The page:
President’s Day was originally celebrated in honor of our first president, George Washington, whose birthday is later in the month of February. Typically, Abraham Lincoln is also honored on this day. Even though the day was first created to honor just a few of our more well-known presidents, it has come to serve as a day where we can remember all of presidents and their many great accomplishments. Alas, I’m afraid it would take your entire day off to remember all 43 men who served our nation. So, this year I would like to focus on just one man – President Theodore Roosevelt – and what he accomplished in the field of conservation.
After studying natural history at Harvard, he was elected to the New York State Legislature. His avid interest in the natural world continued as he pursued hunting as a hobby. Unlike many other hunters during his day, Roosevelt began to notice the negative effects of overexploitation. Only so much can be taken from the wilderness before it is harmed beyond healing. He helped co-found the Boone and Crockett Club, a unique group of hunters that also studied the game animals and their habitats and discussed their preservation. One of their greatest achievements was the protection of Yellowstone National Park from commercial exploitation.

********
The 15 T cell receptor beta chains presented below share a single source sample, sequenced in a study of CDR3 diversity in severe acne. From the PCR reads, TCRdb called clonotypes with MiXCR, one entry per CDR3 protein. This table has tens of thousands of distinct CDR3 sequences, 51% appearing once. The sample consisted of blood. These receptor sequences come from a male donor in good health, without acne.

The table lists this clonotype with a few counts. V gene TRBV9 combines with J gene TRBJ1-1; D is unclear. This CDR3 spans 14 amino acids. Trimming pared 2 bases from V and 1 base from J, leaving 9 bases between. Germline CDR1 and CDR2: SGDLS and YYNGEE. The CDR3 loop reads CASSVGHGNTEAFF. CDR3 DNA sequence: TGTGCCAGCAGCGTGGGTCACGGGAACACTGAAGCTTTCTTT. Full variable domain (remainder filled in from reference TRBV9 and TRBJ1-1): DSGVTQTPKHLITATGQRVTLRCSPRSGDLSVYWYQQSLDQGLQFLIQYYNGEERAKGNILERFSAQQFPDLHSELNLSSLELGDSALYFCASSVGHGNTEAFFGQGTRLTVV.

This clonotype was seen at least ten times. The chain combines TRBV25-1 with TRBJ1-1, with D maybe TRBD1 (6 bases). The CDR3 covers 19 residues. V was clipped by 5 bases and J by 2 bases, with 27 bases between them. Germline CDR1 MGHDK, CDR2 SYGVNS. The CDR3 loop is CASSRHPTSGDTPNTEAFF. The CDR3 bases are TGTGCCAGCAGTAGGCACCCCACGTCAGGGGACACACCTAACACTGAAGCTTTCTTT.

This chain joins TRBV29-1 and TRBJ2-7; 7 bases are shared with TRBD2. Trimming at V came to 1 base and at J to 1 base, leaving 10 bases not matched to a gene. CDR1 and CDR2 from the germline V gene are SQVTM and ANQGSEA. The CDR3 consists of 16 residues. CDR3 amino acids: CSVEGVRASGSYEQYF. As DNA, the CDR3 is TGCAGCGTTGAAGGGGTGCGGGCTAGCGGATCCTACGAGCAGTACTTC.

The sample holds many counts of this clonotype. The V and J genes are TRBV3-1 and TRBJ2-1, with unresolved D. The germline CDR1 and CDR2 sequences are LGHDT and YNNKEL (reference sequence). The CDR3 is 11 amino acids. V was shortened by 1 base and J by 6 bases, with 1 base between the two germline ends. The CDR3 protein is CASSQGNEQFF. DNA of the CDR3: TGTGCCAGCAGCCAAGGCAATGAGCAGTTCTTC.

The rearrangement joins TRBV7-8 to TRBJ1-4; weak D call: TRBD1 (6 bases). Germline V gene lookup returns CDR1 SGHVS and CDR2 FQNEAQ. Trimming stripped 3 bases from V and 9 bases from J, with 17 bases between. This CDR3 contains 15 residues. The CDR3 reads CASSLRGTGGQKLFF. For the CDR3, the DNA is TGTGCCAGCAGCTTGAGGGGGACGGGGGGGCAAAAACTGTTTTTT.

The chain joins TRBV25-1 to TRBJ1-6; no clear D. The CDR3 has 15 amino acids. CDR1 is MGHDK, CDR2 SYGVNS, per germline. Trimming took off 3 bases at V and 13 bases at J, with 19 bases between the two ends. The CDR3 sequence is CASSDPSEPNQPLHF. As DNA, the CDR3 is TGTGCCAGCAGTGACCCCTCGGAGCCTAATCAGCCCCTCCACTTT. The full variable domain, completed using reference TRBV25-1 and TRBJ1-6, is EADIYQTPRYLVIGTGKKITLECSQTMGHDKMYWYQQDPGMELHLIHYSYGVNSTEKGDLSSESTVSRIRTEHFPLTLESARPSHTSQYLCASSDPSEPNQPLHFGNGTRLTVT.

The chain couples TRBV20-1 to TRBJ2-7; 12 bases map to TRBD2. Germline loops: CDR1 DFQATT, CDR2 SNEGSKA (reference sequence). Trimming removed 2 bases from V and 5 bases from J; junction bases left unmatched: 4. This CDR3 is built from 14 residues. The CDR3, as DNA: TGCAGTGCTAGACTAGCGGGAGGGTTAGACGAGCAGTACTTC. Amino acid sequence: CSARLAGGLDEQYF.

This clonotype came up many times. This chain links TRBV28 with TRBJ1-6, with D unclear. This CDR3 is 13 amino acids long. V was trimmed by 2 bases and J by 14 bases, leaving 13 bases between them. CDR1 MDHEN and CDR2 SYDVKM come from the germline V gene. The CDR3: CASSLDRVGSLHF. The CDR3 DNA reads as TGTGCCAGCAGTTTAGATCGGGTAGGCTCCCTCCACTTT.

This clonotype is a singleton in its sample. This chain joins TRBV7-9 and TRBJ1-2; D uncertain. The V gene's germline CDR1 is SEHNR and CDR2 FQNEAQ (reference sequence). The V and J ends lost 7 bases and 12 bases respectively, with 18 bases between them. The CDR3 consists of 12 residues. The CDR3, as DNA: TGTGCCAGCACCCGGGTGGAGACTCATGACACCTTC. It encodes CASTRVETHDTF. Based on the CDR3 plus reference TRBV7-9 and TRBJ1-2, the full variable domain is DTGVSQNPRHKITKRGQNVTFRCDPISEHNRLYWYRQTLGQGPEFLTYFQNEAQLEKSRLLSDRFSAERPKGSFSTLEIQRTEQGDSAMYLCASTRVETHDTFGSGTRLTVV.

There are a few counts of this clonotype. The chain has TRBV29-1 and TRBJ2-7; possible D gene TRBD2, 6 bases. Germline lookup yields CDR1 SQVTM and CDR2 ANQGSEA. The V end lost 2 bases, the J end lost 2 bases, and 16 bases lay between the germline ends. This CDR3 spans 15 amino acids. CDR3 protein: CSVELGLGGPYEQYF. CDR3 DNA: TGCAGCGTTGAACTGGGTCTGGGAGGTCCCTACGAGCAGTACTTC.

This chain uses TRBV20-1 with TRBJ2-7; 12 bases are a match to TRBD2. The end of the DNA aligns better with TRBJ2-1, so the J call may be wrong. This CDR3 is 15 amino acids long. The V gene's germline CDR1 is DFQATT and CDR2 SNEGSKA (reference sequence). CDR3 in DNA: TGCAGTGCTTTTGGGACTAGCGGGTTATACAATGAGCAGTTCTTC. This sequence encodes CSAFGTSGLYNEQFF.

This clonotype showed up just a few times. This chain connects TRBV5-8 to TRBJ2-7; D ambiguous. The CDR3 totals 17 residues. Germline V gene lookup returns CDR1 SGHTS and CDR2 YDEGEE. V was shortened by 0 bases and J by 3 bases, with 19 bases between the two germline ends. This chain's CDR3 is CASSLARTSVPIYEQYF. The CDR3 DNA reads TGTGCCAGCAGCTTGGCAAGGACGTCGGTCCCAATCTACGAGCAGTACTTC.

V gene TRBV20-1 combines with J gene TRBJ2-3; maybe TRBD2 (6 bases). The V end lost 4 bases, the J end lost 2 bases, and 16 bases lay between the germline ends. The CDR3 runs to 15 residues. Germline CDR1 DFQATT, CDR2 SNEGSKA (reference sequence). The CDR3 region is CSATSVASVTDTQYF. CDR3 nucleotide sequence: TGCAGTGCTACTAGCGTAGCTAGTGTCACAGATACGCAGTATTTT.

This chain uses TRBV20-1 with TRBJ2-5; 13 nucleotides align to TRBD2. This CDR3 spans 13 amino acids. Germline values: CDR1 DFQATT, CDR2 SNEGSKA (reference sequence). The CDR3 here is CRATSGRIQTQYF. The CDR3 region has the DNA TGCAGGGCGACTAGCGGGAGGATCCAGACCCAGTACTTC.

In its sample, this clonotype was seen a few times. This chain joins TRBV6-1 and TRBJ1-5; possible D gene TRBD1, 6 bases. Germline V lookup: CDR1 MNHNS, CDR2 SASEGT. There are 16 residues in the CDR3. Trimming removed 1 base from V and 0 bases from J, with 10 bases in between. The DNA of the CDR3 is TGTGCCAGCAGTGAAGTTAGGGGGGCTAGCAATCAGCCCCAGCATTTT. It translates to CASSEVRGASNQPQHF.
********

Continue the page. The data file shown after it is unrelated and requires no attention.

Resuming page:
His political career was kindled by the lobbying and efforts made in Washington D.C. for the protection of Yellowstone. He went on to become our nation’s 26th president, from 1901 to 1909. One of his acts during his early presidency was the protection of shorebirds on Pelican Island in Florida. The demand for plumes for ladies’ hats was wiping out this population of birds, so he created Pelican Island Bird Reservation and ensured their future survival.